Wednesday, 18 May 2016

Triple benefit for farmers


$21 per tonne paid three months early, urea below $500 per tonne and $6m investment in precision blending.

Farmers are set to benefit with an early initial June payment on their annual fertiliser rebate, Ravensdown announced at the opening of their new Precision Blending Plant today. The co-operative will pay out $21 per tonne in cash to farmers three months earlier than the industry norm.

Last year, Ravensdown paid its record annual rebate on ordered tonnages in one amount in August. This year, Ravensdown will pay its annual rebate in two parts: the June rebate portion and the rebate remainder after completion of its financial accounts for the year 2015-16.

The early rebate payment to all transacting shareholders is intended to help many farmers facing cashflow issues and reflects a deliberate strategy to improve financial returns at the co-operative.

“We’re making this early part-payment of the annual rebate because many farmers are facing exceptional commercial and climate related challenges,” said Greg Campbell, Ravensdown’s Chief Executive.

“It makes sense that, with lamb and dairy prices where they are, and dry conditions wreaking havoc for some farms’ growing conditions, that we don’t wait to make one payment but split it into two,” added Greg. “As a farmer-owned co-operative, we’d also be delighted if the early June rebate portion has a flow-on effect to help all farming sectors, and other rural industries and communities.”

Payments will be hitting bank accounts from the 7th of June.

In a related move, Ravensdown is cutting its urea and ammonium sulphate fertiliser prices to $495* per tonne as a way to help spring growth and support its ‘pasture first’ agronomic approach.

This is the third time in this calendar year that Ravensdown has been the first in the industry to lead with a fertiliser price reduction, and the first time Ravensdown urea has been below $500 per tonne since 2006. Urea now sits at 55% of its 2012 peak and is $80 cheaper than it was in January which is worth about $60 million to NZ farming on an annualised basis.

As a valuable source of nitrogen, urea is critical for spring growth as farmers attempt to feed their livestock with home-grown pasture. Lower priced nitrogen fertilisers will also help horticultural and arable sectors achieve their production goals.

“It may be a while until some sectors see a turnaround, so keeping feed costs down and adopting a ‘pasture first’ model will help the competitiveness of New Zealand farming. The co-operative is in good shape, orders are strong and, because of the improvements we’ve made to our balance sheet, efficiency gains and global trading arrangements, we’re able to pass these savings on when we can,” explains Greg.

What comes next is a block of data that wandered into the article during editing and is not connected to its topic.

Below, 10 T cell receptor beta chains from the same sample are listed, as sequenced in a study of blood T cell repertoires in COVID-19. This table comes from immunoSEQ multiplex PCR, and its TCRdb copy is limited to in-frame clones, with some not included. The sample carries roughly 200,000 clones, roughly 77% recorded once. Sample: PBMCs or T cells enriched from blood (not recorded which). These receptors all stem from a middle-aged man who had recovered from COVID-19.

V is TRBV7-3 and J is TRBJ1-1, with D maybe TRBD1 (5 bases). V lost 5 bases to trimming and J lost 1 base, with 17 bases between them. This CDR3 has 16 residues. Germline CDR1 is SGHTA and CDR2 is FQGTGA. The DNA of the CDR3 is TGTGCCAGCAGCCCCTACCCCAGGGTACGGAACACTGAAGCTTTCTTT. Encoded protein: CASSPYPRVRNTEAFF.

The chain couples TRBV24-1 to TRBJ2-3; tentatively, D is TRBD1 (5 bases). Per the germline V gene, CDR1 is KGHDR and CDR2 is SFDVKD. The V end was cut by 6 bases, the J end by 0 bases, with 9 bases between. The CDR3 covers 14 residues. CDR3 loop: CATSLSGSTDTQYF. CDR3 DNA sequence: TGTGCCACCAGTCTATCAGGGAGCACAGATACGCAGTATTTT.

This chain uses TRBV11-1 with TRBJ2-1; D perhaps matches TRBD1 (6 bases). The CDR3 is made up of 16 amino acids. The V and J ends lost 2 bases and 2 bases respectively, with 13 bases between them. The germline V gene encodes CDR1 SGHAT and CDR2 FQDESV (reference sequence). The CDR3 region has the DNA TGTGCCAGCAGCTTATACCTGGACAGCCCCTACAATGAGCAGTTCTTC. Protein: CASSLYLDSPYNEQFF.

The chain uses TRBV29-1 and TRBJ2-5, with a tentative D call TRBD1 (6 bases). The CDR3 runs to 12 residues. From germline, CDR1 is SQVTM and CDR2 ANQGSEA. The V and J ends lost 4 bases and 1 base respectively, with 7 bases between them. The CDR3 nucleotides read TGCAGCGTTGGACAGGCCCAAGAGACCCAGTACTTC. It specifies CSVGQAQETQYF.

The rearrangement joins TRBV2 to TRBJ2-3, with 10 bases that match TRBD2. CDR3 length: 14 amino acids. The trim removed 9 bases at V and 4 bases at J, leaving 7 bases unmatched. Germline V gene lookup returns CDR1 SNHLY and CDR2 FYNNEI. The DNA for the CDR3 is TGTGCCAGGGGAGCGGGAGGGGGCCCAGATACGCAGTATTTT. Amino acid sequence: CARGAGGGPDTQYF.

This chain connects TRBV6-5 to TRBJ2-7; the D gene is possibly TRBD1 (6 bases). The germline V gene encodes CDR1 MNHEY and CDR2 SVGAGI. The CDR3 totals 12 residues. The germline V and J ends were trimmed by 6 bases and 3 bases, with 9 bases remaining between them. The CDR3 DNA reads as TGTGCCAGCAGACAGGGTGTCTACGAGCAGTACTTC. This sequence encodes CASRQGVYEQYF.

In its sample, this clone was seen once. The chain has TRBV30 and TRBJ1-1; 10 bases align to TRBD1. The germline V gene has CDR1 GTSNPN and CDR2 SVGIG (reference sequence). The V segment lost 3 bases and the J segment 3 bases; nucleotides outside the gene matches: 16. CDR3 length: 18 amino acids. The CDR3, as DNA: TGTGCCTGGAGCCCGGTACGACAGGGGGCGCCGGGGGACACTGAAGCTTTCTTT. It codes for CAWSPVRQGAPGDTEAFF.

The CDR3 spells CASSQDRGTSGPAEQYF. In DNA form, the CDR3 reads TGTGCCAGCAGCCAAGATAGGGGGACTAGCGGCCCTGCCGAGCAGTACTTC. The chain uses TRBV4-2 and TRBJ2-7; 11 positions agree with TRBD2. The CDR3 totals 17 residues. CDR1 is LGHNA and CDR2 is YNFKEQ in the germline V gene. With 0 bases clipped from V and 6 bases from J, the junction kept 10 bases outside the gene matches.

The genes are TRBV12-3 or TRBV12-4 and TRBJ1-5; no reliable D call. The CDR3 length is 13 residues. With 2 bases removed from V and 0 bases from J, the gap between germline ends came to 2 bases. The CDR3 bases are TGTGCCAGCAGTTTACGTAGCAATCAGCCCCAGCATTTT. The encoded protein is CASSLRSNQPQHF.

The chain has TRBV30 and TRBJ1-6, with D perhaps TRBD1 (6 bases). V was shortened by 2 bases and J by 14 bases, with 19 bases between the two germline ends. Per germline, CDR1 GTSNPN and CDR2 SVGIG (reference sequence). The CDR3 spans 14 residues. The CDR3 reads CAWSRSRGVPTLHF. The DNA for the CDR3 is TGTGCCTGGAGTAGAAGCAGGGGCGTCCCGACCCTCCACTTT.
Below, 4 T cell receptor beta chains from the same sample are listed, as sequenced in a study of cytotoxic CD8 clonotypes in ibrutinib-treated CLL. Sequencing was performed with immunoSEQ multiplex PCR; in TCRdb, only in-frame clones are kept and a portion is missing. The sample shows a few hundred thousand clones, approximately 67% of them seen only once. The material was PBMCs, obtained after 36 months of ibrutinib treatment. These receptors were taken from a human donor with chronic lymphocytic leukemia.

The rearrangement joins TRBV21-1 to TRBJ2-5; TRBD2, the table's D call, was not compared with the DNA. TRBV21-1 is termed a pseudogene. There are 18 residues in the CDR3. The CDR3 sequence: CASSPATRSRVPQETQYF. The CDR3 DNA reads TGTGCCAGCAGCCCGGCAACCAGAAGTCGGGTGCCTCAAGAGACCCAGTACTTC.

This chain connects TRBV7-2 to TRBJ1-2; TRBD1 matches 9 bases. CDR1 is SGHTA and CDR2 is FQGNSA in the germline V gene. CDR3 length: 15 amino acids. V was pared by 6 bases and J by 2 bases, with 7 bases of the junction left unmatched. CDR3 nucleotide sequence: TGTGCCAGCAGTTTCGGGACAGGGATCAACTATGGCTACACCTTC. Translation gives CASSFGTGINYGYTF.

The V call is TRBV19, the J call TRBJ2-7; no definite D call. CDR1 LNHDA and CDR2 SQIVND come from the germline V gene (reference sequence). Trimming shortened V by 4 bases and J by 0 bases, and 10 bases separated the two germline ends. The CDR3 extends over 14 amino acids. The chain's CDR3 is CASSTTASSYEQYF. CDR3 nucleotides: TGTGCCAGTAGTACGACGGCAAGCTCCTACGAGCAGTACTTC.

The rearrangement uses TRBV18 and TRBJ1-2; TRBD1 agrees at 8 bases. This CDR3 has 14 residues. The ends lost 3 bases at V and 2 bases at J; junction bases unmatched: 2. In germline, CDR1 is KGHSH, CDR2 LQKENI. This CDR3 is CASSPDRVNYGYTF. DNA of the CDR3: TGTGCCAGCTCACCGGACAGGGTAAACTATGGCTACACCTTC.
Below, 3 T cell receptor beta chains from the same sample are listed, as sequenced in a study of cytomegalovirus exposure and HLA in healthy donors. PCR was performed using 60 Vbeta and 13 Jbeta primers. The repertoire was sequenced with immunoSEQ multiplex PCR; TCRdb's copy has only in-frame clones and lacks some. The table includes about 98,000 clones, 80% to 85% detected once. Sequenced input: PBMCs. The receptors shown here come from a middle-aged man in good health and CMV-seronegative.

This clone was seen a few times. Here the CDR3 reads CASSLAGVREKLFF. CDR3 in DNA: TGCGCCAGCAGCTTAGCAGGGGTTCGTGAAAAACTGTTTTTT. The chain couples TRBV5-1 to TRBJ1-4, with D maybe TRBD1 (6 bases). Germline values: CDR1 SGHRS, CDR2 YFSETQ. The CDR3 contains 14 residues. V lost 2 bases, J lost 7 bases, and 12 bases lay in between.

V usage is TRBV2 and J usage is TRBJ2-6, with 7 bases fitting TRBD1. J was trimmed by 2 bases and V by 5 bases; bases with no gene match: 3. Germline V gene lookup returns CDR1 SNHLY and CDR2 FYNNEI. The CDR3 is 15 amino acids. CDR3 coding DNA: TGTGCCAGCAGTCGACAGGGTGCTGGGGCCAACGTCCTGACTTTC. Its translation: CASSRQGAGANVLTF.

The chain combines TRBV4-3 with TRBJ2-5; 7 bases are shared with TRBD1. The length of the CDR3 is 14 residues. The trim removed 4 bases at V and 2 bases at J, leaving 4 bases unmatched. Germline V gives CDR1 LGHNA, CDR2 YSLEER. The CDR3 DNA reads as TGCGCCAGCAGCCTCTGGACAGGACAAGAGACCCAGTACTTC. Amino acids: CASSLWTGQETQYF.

The announcement of the early rebate and urea price cut was made at the opening of Australasia’s first Precision Blending Plant in Christchurch today.

Ravensdown’s new $6 million Precision Blending Plant was opened by the Minister for Primary Industries, Nathan Guy.

The plant offers precise blends and coatings of fertiliser, made to order at three times the previous speed. This innovation means the co-operative can process and dispatch up to 250 tonnes of precision, made-to-order, fertiliser blends an hour, compared to the current 80 tonnes an hour.

Greg Campbell said, “This precision blending technology arms farmers with the technology to get the most out of their land and livestock in a more sustainable way. Our soil testing laboratory diagnoses what nutrients the farmers’ soils need while precision spreading allows the right amount to be applied in the right place.”

Chertsey farmer and Ravensdown shareholder Ross Hewson said, “It’s great to see Ravensdown investing in precision technology and productivity. We’re really looking forward to the efficiency gains we’ll achieve now, with the plant's capability to deliver our tailored blends pretty much instantly. With the variable rate spreading and the more intense monitoring we’re doing with micro-nutrients today, this is a huge advantage for us.”

The early rebate, price cut, and investment are made possible by a very encouraging result. It's good to see returns flying our way. The cash payment will definitely help and I'm sure farmers will appreciate it.

While Ravensdown's advanced precision blend technology will initially only be available to Canterbury farmers, it is planning to upgrade selected plants in both the North and South Islands.

Greg Campbell added, “Ravensdown is in a position to deliver this good news thanks to a deliberate strategy over the past few years, a lot of hard work from our team and great support from customers. Since our superphosphate cap last December, we signalled that we were aiming to deliver all-year value as well as targeting a sensible rebate. Well, this is what all-year value looks like: keeping input prices competitive, investing in infrastructure, developing new technology and delivering sound technical advice.”

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